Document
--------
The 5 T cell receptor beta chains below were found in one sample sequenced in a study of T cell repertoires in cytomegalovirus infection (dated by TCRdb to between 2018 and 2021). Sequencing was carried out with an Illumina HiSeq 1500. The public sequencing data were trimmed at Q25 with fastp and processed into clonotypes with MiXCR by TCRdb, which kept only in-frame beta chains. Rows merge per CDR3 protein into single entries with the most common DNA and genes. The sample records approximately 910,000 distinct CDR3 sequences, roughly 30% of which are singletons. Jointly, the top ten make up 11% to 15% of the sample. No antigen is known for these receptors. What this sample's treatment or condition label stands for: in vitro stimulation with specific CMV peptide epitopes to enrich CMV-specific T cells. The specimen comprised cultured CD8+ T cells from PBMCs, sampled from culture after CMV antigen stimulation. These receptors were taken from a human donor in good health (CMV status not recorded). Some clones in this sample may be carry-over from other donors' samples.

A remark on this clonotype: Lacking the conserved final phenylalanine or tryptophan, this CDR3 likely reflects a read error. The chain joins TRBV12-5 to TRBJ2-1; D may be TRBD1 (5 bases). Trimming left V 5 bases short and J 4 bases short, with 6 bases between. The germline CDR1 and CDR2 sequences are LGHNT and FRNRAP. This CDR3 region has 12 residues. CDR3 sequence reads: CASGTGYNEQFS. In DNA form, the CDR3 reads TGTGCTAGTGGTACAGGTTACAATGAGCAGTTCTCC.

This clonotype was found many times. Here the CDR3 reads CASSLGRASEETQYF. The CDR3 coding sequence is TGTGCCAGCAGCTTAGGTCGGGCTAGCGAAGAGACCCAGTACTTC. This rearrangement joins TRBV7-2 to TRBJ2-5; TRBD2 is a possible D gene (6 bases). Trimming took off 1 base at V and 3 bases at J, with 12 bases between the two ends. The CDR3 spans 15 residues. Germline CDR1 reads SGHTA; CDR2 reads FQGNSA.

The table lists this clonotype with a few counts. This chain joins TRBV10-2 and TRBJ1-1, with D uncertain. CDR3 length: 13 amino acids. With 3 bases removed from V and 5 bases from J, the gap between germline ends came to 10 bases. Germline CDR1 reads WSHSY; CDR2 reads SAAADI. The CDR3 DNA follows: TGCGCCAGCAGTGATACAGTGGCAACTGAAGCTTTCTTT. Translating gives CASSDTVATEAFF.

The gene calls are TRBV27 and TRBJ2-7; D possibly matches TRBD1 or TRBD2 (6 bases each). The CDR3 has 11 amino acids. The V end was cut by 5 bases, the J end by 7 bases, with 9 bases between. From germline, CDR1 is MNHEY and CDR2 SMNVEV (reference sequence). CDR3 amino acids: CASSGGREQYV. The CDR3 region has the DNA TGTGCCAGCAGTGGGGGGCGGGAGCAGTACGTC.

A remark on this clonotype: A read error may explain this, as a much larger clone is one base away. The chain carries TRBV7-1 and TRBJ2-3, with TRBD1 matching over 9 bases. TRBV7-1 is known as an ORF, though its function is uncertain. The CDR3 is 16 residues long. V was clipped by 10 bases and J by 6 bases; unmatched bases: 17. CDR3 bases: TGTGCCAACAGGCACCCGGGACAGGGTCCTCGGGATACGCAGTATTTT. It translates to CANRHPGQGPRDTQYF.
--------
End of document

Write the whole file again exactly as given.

The 5 T cell receptor beta chains below were found in one sample sequenced in a study of T cell repertoires in cytomegalovirus infection (dated by TCRdb to between 2018 and 2021). Sequencing was carried out with an Illumina HiSeq 1500. The public sequencing data were trimmed at Q25 with fastp and processed into clonotypes with MiXCR by TCRdb, which kept only in-frame beta chains. Rows merge per CDR3 protein into single entries with the most common DNA and genes. The sample records approximately 910,000 distinct CDR3 sequences, roughly 30% of which are singletons. Jointly, the top ten make up 11% to 15% of the sample. No antigen is known for these receptors. What this sample's treatment or condition label stands for: in vitro stimulation with specific CMV peptide epitopes to enrich CMV-specific T cells. The specimen comprised cultured CD8+ T cells from PBMCs, sampled from culture after CMV antigen stimulation. These receptors were taken from a human donor in good health (CMV status not recorded). Some clones in this sample may be carry-over from other donors' samples.

A remark on this clonotype: Lacking the conserved final phenylalanine or tryptophan, this CDR3 likely reflects a read error. The chain joins TRBV12-5 to TRBJ2-1; D may be TRBD1 (5 bases). Trimming left V 5 bases short and J 4 bases short, with 6 bases between. The germline CDR1 and CDR2 sequences are LGHNT and FRNRAP. This CDR3 region has 12 residues. CDR3 sequence reads: CASGTGYNEQFS. In DNA form, the CDR3 reads TGTGCTAGTGGTACAGGTTACAATGAGCAGTTCTCC.

This clonotype was found many times. Here the CDR3 reads CASSLGRASEETQYF. The CDR3 coding sequence is TGTGCCAGCAGCTTAGGTCGGGCTAGCGAAGAGACCCAGTACTTC. This rearrangement joins TRBV7-2 to TRBJ2-5; TRBD2 is a possible D gene (6 bases). Trimming took off 1 base at V and 3 bases at J, with 12 bases between the two ends. The CDR3 spans 15 residues. Germline CDR1 reads SGHTA; CDR2 reads FQGNSA.

The table lists this clonotype with a few counts. This chain joins TRBV10-2 and TRBJ1-1, with D uncertain. CDR3 length: 13 amino acids. With 3 bases removed from V and 5 bases from J, the gap between germline ends came to 10 bases. Germline CDR1 reads WSHSY; CDR2 reads SAAADI. The CDR3 DNA follows: TGCGCCAGCAGTGATACAGTGGCAACTGAAGCTTTCTTT. Translating gives CASSDTVATEAFF.

The gene calls are TRBV27 and TRBJ2-7; D possibly matches TRBD1 or TRBD2 (6 bases each). The CDR3 has 11 amino acids. The V end was cut by 5 bases, the J end by 7 bases, with 9 bases between. From germline, CDR1 is MNHEY and CDR2 SMNVEV (reference sequence). CDR3 amino acids: CASSGGREQYV. The CDR3 region has the DNA TGTGCCAGCAGTGGGGGGCGGGAGCAGTACGTC.

A remark on this clonotype: A read error may explain this, as a much larger clone is one base away. The chain carries TRBV7-1 and TRBJ2-3, with TRBD1 matching over 9 bases. TRBV7-1 is known as an ORF, though its function is uncertain. The CDR3 is 16 residues long. V was clipped by 10 bases and J by 6 bases; unmatched bases: 17. CDR3 bases: TGTGCCAACAGGCACCCGGGACAGGGTCCTCGGGATACGCAGTATTTT. It translates to CANRHPGQGPRDTQYF.